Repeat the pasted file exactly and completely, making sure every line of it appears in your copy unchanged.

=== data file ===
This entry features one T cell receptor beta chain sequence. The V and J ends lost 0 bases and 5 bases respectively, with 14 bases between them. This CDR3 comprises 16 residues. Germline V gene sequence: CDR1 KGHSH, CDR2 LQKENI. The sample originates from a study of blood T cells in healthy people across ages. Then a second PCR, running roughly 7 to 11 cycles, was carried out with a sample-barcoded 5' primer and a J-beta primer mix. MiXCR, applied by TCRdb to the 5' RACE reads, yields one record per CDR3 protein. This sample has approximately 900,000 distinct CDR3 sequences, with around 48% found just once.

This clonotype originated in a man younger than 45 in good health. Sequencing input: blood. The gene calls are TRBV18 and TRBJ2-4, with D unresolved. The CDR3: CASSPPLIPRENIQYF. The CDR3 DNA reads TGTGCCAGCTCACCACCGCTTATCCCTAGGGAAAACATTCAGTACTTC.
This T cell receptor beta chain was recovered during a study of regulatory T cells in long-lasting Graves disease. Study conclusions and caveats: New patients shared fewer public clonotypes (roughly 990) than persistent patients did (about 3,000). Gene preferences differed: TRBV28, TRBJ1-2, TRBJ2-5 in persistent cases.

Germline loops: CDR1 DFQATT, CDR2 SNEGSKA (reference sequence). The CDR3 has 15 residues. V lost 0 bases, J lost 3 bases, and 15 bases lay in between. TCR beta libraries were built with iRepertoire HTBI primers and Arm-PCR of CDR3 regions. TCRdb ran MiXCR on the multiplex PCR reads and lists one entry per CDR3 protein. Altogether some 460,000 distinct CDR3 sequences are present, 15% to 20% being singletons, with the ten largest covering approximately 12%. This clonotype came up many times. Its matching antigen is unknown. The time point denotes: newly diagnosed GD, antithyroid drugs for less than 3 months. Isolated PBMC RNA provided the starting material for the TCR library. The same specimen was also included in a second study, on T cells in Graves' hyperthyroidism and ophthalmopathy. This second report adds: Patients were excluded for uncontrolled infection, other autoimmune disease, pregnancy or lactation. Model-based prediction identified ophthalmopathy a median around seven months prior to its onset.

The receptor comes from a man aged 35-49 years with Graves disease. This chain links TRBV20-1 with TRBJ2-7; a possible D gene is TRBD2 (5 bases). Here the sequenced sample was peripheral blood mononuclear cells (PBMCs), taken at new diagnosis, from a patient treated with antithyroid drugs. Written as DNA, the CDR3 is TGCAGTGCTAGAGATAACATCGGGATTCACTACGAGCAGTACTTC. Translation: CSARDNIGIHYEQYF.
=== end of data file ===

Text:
This entry features one T cell receptor beta chain sequence. The V and J ends lost 0 bases and 5 bases respectively, with 14 bases between them. This CDR3 comprises 16 residues. Germline V gene sequence: CDR1 KGHSH, CDR2 LQKENI. The sample originates from a study of blood T cells in healthy people across ages. Then a second PCR, running roughly 7 to 11 cycles, was carried out with a sample-barcoded 5' primer and a J-beta primer mix. MiXCR, applied by TCRdb to the 5' RACE reads, yields one record per CDR3 protein. This sample has approximately 900,000 distinct CDR3 sequences, with around 48% found just once.

This clonotype originated in a man younger than 45 in good health. Sequencing input: blood. The gene calls are TRBV18 and TRBJ2-4, with D unresolved. The CDR3: CASSPPLIPRENIQYF. The CDR3 DNA reads TGTGCCAGCTCACCACCGCTTATCCCTAGGGAAAACATTCAGTACTTC.
This T cell receptor beta chain was recovered during a study of regulatory T cells in long-lasting Graves disease. Study conclusions and caveats: New patients shared fewer public clonotypes (roughly 990) than persistent patients did (about 3,000). Gene preferences differed: TRBV28, TRBJ1-2, TRBJ2-5 in persistent cases.

Germline loops: CDR1 DFQATT, CDR2 SNEGSKA (reference sequence). The CDR3 has 15 residues. V lost 0 bases, J lost 3 bases, and 15 bases lay in between. TCR beta libraries were built with iRepertoire HTBI primers and Arm-PCR of CDR3 regions. TCRdb ran MiXCR on the multiplex PCR reads and lists one entry per CDR3 protein. Altogether some 460,000 distinct CDR3 sequences are present, 15% to 20% being singletons, with the ten largest covering approximately 12%. This clonotype came up many times. Its matching antigen is unknown. The time point denotes: newly diagnosed GD, antithyroid drugs for less than 3 months. Isolated PBMC RNA provided the starting material for the TCR library. The same specimen was also included in a second study, on T cells in Graves' hyperthyroidism and ophthalmopathy. This second report adds: Patients were excluded for uncontrolled infection, other autoimmune disease, pregnancy or lactation. Model-based prediction identified ophthalmopathy a median around seven months prior to its onset.

The receptor comes from a man aged 35-49 years with Graves disease. This chain links TRBV20-1 with TRBJ2-7; a possible D gene is TRBD2 (5 bases). Here the sequenced sample was peripheral blood mononuclear cells (PBMCs), taken at new diagnosis, from a patient treated with antithyroid drugs. Written as DNA, the CDR3 is TGCAGTGCTAGAGATAACATCGGGATTCACTACGAGCAGTACTTC. Translation: CSARDNIGIHYEQYF.